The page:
Research

Huntington’s disease (HD) is an inherited, degenerative brain disease that causes uncontrolled movements, emotional disturbance and loss of intellectual faculties. (View full article. Below)

HD is caused by a defective gene and usually strikes between the ages of 30 and 45, although it may appear earlier or later. Every child of an HD parent has a 50% risk of inheriting this genetic disease. There is a gradual physical, emotional and cognitive deterioration over 10 to 25 years, leading to total incapacitation and eventual death.

There is currently no known cure or effective treatment for HD. Symptoms include involuntary jerking movements of the limbs, face and trunk, increasing difficulty with communication, swallowing and walking; problems with planning, organisation and initiating, as well as personality change.

LCT is developing NTCELL as a treatment for HD. Treatment with NTCELL involves implanting new choroid plexus cells (the cells that produce cerebral spinal fluid and a number of factors important for the health and survival of the brain) into the brain. The cells produce hormones called neurotrophins to help protect and repair the brain from damage.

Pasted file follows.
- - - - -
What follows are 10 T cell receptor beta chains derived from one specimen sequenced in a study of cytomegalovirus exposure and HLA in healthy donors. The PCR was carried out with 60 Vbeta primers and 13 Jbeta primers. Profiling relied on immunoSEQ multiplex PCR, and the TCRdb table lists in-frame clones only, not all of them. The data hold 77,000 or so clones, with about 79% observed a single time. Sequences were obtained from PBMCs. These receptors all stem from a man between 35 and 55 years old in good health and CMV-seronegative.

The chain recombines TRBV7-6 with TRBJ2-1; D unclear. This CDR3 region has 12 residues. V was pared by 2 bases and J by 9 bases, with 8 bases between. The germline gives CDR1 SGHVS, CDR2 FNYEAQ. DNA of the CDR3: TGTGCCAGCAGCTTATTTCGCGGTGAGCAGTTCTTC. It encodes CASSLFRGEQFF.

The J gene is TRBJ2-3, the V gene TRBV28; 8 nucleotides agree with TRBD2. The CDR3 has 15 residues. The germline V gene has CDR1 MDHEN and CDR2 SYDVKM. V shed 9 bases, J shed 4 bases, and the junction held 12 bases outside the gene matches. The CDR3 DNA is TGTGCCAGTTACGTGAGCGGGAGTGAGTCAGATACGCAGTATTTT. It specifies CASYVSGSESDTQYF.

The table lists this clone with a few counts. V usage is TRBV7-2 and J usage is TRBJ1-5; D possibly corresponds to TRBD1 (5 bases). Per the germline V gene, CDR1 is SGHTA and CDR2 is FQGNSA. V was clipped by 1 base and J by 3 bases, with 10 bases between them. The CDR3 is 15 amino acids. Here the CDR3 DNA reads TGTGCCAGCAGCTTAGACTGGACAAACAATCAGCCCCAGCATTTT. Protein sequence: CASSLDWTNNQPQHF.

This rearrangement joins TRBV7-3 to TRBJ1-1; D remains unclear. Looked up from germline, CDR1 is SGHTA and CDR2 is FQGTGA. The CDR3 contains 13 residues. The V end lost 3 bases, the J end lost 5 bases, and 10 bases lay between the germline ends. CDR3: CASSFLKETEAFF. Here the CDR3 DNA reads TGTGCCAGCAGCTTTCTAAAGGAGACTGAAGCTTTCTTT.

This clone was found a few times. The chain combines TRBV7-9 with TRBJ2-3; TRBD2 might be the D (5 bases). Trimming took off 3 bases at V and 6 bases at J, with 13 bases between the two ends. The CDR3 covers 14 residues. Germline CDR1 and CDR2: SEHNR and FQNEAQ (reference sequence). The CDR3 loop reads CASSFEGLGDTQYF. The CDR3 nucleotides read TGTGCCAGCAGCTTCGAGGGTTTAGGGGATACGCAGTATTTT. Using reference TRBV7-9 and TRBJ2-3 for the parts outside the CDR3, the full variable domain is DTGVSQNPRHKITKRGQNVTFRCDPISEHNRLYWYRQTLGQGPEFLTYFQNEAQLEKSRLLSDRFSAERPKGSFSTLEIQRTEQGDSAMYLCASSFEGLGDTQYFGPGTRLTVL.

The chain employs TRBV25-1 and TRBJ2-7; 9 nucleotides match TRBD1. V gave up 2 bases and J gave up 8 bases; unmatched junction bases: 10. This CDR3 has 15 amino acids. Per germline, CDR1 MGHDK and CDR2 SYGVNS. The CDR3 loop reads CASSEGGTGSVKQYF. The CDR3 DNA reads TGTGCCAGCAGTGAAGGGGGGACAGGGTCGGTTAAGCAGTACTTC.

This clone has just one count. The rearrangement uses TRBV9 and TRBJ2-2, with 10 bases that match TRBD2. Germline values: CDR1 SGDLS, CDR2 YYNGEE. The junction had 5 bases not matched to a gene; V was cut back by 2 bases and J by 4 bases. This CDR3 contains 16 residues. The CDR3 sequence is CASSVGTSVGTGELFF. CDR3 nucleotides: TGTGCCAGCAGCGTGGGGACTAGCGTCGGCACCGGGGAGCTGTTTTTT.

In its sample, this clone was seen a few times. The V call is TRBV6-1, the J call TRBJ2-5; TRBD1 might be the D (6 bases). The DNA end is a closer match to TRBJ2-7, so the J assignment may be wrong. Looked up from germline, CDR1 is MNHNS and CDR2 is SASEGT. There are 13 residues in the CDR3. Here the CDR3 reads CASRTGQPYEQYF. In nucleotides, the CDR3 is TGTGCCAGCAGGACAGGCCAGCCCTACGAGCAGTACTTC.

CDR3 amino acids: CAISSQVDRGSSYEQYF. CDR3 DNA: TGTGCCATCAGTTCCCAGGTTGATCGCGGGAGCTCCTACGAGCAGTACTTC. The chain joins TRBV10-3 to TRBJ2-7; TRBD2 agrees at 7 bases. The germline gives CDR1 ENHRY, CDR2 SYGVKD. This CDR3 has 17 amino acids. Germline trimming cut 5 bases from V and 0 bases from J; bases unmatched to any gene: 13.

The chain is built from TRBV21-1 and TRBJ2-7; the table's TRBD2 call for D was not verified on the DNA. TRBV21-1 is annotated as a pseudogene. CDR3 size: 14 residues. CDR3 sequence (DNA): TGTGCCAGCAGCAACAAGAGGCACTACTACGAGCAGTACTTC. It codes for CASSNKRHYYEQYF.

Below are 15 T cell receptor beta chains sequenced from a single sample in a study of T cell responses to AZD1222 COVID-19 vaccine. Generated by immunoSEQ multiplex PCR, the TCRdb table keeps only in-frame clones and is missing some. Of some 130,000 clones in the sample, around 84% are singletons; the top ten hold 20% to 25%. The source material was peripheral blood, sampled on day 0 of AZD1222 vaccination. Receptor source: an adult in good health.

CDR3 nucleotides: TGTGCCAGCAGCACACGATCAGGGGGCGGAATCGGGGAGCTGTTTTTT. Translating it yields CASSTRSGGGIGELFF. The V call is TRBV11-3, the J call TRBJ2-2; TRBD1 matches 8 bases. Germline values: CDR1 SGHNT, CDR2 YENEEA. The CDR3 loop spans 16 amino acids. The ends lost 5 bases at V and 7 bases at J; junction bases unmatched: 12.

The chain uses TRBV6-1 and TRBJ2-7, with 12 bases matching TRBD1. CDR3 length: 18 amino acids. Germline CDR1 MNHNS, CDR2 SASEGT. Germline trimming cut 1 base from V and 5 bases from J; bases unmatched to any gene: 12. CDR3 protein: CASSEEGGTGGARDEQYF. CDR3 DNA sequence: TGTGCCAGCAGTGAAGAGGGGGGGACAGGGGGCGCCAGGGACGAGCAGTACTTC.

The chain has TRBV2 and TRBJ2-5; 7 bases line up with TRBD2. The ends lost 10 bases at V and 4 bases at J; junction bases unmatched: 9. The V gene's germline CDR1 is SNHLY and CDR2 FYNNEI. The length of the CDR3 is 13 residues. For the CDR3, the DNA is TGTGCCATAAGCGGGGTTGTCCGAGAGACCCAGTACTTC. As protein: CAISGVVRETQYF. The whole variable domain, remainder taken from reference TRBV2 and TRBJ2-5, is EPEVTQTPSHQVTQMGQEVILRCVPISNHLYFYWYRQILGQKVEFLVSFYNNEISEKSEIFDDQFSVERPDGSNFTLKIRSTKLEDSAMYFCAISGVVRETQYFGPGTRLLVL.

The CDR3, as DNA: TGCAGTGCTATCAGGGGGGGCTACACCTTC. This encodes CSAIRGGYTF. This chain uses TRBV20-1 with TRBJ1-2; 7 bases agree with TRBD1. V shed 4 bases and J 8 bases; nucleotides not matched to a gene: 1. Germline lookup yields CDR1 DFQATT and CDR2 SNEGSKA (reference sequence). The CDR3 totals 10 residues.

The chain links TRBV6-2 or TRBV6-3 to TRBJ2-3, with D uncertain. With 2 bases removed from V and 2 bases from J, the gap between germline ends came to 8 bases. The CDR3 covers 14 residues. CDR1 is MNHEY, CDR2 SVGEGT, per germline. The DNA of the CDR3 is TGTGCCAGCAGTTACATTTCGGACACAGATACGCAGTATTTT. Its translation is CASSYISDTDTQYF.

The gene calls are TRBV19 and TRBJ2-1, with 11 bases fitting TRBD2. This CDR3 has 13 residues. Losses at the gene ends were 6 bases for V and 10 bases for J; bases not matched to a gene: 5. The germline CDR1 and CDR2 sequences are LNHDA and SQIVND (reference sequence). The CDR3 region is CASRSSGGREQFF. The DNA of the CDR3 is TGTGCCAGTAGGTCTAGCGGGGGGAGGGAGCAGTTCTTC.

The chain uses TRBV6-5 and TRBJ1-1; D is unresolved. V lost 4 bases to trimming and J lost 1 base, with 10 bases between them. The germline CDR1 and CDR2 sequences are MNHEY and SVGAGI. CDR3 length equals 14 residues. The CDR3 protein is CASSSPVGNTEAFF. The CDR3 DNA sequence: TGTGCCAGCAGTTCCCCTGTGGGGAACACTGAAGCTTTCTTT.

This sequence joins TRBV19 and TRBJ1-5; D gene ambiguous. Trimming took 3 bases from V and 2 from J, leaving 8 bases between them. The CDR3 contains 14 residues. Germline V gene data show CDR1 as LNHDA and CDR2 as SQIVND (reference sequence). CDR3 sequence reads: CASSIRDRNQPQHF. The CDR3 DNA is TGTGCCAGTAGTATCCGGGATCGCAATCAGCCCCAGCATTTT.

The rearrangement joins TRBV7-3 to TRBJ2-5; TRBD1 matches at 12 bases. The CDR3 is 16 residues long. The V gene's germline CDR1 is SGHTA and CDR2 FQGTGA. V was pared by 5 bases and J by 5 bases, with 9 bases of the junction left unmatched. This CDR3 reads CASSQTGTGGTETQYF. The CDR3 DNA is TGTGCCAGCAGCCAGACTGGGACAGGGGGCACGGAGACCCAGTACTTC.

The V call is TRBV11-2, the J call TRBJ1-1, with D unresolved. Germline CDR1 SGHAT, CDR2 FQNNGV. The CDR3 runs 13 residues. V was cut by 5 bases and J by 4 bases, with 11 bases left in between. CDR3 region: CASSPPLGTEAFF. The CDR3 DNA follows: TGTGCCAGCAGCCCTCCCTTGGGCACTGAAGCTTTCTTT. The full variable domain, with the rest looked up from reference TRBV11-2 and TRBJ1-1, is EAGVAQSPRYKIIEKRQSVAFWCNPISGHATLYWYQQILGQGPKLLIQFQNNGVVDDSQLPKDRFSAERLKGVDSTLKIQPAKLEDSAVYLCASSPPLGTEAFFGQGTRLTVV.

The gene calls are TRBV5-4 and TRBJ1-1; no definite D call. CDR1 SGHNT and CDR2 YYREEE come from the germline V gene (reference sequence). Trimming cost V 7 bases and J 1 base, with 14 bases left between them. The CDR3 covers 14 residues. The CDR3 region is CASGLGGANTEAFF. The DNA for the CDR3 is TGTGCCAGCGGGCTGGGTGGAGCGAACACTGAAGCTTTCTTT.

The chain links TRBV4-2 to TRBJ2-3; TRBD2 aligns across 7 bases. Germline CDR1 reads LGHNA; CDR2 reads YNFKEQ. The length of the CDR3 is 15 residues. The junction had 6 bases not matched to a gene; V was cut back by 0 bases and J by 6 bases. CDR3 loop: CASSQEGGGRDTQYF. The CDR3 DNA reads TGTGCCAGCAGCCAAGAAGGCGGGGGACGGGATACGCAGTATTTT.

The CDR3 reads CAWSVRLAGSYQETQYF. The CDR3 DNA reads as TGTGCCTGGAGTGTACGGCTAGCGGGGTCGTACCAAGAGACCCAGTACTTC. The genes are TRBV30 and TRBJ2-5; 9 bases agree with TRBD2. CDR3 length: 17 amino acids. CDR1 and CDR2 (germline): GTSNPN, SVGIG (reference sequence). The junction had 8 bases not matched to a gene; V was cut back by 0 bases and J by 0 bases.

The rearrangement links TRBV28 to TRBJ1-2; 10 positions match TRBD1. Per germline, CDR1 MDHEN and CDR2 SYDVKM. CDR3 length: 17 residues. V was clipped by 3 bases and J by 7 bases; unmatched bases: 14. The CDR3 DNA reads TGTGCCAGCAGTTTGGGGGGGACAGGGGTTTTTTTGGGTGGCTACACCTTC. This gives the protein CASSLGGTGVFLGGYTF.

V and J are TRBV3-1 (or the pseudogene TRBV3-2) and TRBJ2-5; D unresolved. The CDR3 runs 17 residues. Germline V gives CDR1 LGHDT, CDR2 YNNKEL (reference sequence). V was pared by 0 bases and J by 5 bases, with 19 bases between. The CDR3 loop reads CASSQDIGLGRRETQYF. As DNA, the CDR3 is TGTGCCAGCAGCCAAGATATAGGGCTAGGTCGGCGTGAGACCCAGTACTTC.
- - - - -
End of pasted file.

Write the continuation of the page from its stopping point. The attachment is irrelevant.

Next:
Early results of pre-clinical studies have shown the ability of the technology to protect brain tissue that would otherwise die, potentially forestalling or even preventing the debilitating consequences of brain disease.

Facts about Huntington's disease

  • Every person who inherits the HD gene will eventually develop the disease
  • Approximately 30,000 Americans have HD and over 200,000 more are at risk of inheriting it from a parent
  • In Australia, seven to 10 individuals per 100,000 people will be affected